The way Brian described to create a bootable cd is one of the easiest. I not sure if you got it onto cd yet.

    Stick in your floppy.

    Download WinImage ftp://ftp.winimage.com/winimage/winima80.exe and install.

    In WinImage goto File Batch Assistant Wizard and click Next 2x then click Set of image files and click Next. Browse to save the image file to a name of your choice. Change save as type to ima - save and click finish. Then load that image into UltraIso or Nero(BootCd) or Img2Burn to burn it to cd

    So it only worked the way he described for you?
     
  6. nexstar

    nexstar Registered Member

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    I've got it onto CD now but I couldn't get WinImage to read the floppy which is when I found the Floppy Image utility I mentioned above. I haven't tried the NTRawrite the author suggested but I've no doubt that works as well.

    Once on the CD, you can still use it to boot different configurations, you just can't store them on the CD :) .

    Graham
     
  7. markymoo

    markymoo Registered Member

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    In the case of recovery deciding to boot from cd is the safest option long term. Brian's way is good but what if one of the partitions goes down. As i understand it he got both partitions on the same drive so the 2nd partition on a seperate drive be better still.

    To use grub4dos you copy grub.exe gldr to the root of c and create a menu.lst with the following below and then edit boot.ini and add the line c:\gldr="Start GRUB" as the last entry. This would boot into either partition 1 or 2 and would leave the MBR alone. Trouble is in disaster you lose your boot files so its better on cd ultimately. You can run Grub4Dos from cd.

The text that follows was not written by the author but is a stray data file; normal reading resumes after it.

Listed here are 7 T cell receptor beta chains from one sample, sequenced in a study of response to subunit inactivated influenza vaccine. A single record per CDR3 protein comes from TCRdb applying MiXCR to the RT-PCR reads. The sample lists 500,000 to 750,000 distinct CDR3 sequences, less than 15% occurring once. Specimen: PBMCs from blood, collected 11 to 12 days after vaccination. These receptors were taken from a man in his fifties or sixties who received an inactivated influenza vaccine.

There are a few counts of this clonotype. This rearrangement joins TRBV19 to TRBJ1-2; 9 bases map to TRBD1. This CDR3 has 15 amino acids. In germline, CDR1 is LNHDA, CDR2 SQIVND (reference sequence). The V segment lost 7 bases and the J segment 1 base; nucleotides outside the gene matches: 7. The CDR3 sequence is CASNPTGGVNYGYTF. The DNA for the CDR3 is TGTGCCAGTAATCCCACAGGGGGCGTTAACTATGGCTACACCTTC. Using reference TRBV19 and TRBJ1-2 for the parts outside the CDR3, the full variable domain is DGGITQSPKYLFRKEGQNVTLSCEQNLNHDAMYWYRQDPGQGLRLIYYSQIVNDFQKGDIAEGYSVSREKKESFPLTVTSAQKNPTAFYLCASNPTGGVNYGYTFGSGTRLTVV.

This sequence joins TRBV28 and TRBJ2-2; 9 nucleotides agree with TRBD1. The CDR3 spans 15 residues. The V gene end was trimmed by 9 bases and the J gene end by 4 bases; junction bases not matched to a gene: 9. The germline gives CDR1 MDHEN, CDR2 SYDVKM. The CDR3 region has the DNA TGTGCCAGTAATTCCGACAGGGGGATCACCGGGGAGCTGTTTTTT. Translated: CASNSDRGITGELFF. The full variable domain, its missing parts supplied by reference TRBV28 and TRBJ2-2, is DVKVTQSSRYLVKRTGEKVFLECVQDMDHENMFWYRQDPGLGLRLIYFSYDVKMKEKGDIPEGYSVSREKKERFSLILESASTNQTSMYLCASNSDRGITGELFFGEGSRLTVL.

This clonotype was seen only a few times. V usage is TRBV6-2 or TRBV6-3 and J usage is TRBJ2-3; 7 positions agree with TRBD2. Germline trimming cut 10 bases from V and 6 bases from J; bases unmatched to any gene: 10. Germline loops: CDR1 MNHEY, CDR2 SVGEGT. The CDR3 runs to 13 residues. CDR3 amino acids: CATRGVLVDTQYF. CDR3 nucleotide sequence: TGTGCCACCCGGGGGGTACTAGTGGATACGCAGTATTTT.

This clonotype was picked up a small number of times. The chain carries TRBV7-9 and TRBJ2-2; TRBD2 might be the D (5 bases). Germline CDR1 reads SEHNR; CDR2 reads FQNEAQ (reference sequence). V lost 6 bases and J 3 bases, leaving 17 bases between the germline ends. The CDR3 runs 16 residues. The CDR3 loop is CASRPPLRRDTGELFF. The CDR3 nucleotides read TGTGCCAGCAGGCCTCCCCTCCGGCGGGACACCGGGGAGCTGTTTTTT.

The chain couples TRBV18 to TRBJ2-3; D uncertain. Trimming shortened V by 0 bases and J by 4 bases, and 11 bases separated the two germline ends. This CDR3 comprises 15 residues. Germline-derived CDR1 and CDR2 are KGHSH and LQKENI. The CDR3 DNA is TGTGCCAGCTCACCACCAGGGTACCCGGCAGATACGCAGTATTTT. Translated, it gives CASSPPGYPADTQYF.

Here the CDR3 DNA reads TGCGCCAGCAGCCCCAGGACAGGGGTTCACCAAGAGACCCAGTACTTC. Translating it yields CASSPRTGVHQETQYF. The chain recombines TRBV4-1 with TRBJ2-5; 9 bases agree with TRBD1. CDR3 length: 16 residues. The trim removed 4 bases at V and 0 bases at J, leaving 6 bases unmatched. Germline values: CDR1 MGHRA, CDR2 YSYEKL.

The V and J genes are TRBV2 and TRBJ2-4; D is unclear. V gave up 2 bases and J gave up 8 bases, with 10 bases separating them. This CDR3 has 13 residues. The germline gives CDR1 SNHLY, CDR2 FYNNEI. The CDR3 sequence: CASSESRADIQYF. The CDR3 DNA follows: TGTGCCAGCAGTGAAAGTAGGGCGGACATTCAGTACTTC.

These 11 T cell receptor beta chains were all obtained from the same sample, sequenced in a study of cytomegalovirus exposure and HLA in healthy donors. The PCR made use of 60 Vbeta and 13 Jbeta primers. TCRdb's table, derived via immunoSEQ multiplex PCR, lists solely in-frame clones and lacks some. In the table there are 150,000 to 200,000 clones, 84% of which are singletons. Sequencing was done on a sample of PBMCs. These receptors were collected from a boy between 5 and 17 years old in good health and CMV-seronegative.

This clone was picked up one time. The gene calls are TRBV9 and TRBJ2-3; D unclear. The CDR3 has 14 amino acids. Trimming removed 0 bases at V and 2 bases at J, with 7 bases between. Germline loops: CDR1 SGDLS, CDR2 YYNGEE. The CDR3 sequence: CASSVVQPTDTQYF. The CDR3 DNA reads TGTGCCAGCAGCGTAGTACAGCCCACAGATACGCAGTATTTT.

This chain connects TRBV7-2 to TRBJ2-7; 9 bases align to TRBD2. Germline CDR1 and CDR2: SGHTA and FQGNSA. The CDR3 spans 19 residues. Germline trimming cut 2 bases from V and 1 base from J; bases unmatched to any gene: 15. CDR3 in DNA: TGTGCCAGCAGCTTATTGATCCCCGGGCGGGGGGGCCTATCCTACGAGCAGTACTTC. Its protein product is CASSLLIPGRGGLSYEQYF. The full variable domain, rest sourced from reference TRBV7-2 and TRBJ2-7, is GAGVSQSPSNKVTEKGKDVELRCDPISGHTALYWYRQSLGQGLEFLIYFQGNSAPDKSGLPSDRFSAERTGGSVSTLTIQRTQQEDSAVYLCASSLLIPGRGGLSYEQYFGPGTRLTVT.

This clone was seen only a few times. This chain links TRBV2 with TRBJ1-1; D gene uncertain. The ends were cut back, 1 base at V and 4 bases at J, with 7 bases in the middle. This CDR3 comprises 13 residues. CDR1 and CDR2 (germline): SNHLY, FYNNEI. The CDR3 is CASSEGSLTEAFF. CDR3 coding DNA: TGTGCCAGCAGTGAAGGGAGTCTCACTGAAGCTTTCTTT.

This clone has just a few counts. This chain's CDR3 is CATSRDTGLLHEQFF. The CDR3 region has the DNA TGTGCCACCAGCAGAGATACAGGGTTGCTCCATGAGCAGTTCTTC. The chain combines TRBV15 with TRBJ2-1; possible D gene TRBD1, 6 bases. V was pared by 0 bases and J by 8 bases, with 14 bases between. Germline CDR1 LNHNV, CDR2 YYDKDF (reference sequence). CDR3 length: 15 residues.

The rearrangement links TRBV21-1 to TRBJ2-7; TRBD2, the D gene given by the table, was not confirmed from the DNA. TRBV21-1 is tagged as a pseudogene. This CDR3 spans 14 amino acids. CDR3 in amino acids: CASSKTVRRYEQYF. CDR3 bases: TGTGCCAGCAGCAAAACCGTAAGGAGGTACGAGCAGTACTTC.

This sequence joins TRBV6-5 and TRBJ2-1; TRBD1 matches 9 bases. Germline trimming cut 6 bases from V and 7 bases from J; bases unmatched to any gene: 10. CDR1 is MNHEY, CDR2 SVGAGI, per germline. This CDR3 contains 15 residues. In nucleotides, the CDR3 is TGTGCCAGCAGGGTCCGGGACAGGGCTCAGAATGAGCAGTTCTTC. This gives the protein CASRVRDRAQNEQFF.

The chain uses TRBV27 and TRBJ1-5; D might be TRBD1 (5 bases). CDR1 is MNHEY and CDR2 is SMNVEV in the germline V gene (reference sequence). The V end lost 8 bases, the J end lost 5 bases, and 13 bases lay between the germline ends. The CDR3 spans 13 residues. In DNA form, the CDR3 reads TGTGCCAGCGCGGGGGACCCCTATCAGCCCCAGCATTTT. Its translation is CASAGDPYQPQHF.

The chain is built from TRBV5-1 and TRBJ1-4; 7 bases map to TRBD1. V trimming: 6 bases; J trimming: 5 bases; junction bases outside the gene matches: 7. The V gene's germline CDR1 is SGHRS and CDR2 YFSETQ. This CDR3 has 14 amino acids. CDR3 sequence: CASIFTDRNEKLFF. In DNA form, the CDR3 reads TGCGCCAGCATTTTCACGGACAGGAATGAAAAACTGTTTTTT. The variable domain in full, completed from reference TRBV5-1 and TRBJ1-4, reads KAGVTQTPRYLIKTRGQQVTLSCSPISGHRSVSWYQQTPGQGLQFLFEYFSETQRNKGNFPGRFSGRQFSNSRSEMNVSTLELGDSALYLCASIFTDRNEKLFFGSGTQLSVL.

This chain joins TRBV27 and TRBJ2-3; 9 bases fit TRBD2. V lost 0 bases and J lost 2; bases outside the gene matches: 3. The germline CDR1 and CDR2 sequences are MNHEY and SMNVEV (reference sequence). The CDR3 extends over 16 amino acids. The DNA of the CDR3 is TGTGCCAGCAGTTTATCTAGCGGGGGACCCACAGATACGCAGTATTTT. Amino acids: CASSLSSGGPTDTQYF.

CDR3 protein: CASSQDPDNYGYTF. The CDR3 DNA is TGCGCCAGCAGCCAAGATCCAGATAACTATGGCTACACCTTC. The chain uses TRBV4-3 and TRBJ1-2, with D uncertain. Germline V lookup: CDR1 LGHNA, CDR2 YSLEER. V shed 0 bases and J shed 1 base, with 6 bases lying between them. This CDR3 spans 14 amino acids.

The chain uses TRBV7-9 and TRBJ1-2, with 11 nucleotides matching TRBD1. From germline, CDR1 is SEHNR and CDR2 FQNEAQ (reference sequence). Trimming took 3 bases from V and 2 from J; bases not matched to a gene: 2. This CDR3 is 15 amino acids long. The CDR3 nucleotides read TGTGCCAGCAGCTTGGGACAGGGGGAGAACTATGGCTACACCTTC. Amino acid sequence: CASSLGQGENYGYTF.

timeout 5
    color black/white
    default 0

    title Windows XP 1
    root (hd0,0)
    makeactive
    chainloader +1

    title Windows XP 2
    root (hd0,1)
    makeactive
    chainloader +1

    If you was going to boot either drive or drive 2 you would do this instead.

    title Windows XP 1
    rootnoverify (hd0,0)
    map (hd0) (hd1)
    map (hd1) (hd0)
    makeactive
    chainloader +1

    title Windows XP 2
    rootnoverify (hd1,0)
    map (hd1) (hd0)
    map (hd0) (hd1)
    makeactive
    chainloader +1
     
    Last edited: Feb 18, 2008
  8. Defenestration

    Defenestration Registered Member

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    With grub or GAG, is it possible to run a command from one Windows installation, to shutdown Windows and automatically boot into another Windows installation ?
     
  9. markymoo

    markymoo Registered Member

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    Grub and Gag are menu systems with a countdown timer to boot the relevent o/s of your choice and they can boot any os on any partititon or drive aslong as you tell it in the menu where that o/s and where the MBR is which can be a file. You can make the default o/s always boot. It best you use another util that instructs it to boot into another before shutdown in your case like pqboot what Brian described to tell it to boot another on shutdown as Grub Gag will always load the menu system.
     
  10. Defenestration

    Defenestration Registered Member

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    Ok, thanks markymoo.
     
  11. Dave49

    Dave49 Registered Member

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    If I may, I'd like to ask a related question.

    I have a mobile rack. On the drive in the removable tray I have Acronis images of my XP OS backed up. So I need to be able to get to that drive for backing up.